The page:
Chicago is the subject of all 3 sentences even though it is the agent of action only in the first sentence. It is the subject because it is in the same position in all three sentences.

To sum up, characters do not need to be the agents of the sentence but they can be if you prefer. You just aren’t limited to that. You choose what characters to put into the subject position depending on what your readers value. More expert readers will probably tolerate and seek less perceptible characters. More general audiences might prefer more perceptible characters like humans, but experts might prefer abstractions because that is what they care about (instead of researcher, they might prefer “cellular secretion of protein factors.”). So long as the characters you put into the subject position are 1) ones your readers see as a character and are valuable to them and 2) are capable of being acted upon or acting, then they can be characters. When we free ourselves of the “subjects have to be actors” or “people, place, or thing,” we find that we can choose effective characters for our readers to insert into the subject position.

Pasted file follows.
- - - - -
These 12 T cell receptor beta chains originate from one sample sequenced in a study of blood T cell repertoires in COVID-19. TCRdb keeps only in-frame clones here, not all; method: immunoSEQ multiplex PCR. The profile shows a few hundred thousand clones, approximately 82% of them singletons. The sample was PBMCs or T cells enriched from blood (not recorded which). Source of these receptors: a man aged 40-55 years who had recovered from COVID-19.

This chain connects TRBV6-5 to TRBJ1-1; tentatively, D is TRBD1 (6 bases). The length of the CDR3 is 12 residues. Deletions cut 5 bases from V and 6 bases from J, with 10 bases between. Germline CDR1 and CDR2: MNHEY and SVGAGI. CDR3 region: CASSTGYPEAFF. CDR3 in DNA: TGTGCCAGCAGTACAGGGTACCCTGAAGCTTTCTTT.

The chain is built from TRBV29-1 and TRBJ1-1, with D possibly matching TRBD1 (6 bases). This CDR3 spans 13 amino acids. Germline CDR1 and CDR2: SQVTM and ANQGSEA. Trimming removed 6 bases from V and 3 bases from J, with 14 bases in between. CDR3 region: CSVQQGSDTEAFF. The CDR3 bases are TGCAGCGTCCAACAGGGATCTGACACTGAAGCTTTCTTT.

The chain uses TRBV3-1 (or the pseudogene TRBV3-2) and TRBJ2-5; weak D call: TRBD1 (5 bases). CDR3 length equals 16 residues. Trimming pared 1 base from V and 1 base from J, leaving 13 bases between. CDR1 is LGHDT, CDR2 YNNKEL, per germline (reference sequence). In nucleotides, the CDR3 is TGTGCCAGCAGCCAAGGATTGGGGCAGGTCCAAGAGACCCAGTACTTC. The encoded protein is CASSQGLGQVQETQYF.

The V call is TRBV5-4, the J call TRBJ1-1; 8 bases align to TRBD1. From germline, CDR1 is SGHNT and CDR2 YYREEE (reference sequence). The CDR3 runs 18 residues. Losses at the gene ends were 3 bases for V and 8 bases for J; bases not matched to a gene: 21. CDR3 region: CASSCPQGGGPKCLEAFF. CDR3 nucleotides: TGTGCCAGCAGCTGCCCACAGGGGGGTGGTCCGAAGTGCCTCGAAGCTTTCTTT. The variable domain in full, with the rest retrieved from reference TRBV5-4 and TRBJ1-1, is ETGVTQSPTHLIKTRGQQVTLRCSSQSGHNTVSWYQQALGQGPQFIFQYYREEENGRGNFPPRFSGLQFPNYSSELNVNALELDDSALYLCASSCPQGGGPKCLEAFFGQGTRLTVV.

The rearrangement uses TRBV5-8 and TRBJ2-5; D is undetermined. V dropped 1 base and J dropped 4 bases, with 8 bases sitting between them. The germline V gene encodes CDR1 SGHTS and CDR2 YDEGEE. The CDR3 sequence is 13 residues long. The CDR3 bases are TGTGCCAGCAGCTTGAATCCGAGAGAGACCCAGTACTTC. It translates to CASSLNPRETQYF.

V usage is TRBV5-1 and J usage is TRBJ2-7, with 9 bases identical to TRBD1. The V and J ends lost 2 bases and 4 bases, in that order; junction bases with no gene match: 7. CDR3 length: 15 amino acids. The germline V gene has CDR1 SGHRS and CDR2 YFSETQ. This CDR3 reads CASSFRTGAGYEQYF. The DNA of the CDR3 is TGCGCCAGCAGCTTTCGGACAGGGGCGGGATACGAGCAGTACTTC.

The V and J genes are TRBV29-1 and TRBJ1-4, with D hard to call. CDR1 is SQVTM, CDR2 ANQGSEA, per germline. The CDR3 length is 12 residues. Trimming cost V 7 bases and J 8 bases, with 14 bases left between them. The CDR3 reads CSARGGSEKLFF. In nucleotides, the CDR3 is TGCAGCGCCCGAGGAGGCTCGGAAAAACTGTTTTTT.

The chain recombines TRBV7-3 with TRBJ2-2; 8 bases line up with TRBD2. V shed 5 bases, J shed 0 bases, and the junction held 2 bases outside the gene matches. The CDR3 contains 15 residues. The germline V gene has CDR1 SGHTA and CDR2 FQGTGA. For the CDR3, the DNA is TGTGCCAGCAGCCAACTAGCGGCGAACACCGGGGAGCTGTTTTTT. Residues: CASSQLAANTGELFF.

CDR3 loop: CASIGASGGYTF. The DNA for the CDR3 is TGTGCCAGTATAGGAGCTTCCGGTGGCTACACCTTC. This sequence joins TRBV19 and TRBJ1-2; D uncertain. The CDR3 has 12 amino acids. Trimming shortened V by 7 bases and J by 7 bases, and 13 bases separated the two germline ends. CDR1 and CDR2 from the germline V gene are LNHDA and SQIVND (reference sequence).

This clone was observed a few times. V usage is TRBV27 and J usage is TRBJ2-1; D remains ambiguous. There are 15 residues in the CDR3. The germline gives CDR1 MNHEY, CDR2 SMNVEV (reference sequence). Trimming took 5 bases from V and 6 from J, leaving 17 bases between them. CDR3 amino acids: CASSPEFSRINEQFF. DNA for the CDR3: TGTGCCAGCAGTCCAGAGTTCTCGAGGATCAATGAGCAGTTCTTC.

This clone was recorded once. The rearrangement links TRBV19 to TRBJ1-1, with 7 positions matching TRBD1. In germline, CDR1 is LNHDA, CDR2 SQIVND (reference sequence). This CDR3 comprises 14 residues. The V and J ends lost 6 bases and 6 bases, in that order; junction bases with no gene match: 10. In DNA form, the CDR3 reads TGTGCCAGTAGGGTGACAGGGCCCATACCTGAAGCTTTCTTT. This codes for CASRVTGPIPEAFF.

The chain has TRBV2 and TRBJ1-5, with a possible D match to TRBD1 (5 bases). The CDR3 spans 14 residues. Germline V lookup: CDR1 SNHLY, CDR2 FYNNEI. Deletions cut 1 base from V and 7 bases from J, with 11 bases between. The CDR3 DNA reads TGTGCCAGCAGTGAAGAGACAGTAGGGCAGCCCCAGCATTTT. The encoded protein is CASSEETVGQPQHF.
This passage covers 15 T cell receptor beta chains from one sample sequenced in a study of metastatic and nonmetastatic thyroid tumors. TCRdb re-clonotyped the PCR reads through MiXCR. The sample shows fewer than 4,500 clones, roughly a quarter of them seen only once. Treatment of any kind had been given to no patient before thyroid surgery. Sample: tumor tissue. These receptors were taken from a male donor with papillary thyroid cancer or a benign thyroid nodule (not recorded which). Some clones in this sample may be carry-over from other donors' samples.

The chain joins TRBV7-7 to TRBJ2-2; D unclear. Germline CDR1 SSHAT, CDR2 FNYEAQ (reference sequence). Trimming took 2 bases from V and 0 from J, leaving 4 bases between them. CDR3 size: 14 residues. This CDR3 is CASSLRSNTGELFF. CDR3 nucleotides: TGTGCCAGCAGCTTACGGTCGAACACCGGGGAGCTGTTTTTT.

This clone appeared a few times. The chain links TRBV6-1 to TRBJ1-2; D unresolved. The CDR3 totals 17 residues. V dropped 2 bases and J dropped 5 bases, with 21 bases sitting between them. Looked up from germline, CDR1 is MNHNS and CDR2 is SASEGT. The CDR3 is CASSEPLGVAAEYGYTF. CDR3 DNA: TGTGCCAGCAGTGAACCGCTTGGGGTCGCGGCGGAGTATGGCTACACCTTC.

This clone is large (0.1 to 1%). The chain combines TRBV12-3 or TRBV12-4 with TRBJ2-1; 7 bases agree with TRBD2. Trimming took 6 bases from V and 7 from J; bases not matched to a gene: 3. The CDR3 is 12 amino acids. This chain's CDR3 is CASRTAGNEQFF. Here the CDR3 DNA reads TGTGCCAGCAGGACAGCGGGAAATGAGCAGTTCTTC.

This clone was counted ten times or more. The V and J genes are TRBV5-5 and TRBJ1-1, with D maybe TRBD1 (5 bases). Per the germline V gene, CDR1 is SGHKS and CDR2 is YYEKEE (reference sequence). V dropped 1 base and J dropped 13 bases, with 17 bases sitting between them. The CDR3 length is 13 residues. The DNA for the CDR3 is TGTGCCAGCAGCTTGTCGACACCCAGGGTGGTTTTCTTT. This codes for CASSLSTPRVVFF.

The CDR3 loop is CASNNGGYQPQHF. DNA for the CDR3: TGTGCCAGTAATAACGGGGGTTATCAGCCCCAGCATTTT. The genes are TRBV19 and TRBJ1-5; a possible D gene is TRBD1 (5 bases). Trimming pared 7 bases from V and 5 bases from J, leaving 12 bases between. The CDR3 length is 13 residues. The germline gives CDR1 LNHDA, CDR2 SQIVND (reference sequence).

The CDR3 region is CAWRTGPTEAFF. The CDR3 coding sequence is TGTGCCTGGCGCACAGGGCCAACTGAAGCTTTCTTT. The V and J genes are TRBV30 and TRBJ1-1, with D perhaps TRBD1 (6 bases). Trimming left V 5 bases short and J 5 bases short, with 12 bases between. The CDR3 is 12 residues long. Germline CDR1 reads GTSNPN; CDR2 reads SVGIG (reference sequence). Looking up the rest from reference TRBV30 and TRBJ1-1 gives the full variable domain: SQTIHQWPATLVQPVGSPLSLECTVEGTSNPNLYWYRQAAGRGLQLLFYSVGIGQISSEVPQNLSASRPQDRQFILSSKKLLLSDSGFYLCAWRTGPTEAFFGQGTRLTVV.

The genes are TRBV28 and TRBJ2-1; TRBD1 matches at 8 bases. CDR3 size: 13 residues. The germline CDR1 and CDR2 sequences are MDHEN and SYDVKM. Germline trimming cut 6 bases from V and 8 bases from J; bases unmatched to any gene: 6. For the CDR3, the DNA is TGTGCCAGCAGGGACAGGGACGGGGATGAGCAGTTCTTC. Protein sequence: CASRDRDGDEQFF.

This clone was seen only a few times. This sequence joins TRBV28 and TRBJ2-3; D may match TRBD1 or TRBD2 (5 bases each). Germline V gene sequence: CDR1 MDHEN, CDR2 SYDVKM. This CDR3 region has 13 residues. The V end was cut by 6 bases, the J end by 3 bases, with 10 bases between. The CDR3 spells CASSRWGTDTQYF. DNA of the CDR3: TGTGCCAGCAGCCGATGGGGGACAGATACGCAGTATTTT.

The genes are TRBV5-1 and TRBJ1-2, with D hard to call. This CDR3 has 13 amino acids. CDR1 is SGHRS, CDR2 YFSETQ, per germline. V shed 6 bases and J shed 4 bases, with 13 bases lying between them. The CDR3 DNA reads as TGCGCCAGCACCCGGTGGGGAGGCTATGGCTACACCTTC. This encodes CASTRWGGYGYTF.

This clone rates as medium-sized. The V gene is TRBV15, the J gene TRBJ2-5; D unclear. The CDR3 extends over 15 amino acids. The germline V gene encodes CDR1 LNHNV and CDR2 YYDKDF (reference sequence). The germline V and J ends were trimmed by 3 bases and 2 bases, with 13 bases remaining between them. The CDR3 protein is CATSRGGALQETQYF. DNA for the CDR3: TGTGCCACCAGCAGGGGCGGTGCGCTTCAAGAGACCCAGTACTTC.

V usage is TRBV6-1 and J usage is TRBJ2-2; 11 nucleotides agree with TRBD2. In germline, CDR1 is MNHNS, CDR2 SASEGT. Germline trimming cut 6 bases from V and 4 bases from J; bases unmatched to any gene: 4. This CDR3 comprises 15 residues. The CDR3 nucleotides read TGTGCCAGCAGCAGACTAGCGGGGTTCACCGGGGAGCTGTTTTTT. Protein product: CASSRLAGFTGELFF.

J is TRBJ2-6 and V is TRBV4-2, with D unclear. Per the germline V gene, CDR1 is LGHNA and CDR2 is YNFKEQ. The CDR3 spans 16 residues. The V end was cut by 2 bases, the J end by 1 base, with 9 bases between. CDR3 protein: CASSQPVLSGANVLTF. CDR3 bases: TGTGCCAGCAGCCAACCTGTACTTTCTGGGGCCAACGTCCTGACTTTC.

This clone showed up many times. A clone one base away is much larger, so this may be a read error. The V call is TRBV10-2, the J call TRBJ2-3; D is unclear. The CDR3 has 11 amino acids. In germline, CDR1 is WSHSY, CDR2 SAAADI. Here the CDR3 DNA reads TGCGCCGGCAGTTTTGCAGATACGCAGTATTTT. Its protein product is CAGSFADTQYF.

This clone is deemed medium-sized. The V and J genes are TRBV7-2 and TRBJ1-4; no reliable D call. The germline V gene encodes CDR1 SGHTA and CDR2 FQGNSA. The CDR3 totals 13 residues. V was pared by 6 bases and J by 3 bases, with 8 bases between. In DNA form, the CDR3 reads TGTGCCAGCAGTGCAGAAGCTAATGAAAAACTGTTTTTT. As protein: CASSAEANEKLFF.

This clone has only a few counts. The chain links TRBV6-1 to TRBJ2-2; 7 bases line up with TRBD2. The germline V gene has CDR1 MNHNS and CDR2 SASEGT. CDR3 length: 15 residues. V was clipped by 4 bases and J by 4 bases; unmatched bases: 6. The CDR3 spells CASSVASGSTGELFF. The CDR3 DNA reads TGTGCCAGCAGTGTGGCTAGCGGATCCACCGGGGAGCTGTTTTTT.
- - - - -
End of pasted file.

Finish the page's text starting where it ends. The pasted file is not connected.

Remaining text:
Diagnostic #2: Underline subjects. Ask yourself, are these characters to my readers? Do they keep the readers’ focus? Is this what your readers want to read about? If not, consider revising which characters you put into the subject position. If you aren’t inserting characters into the subject position that your targeted readers care about, then your readers will not necessarily care about reading further.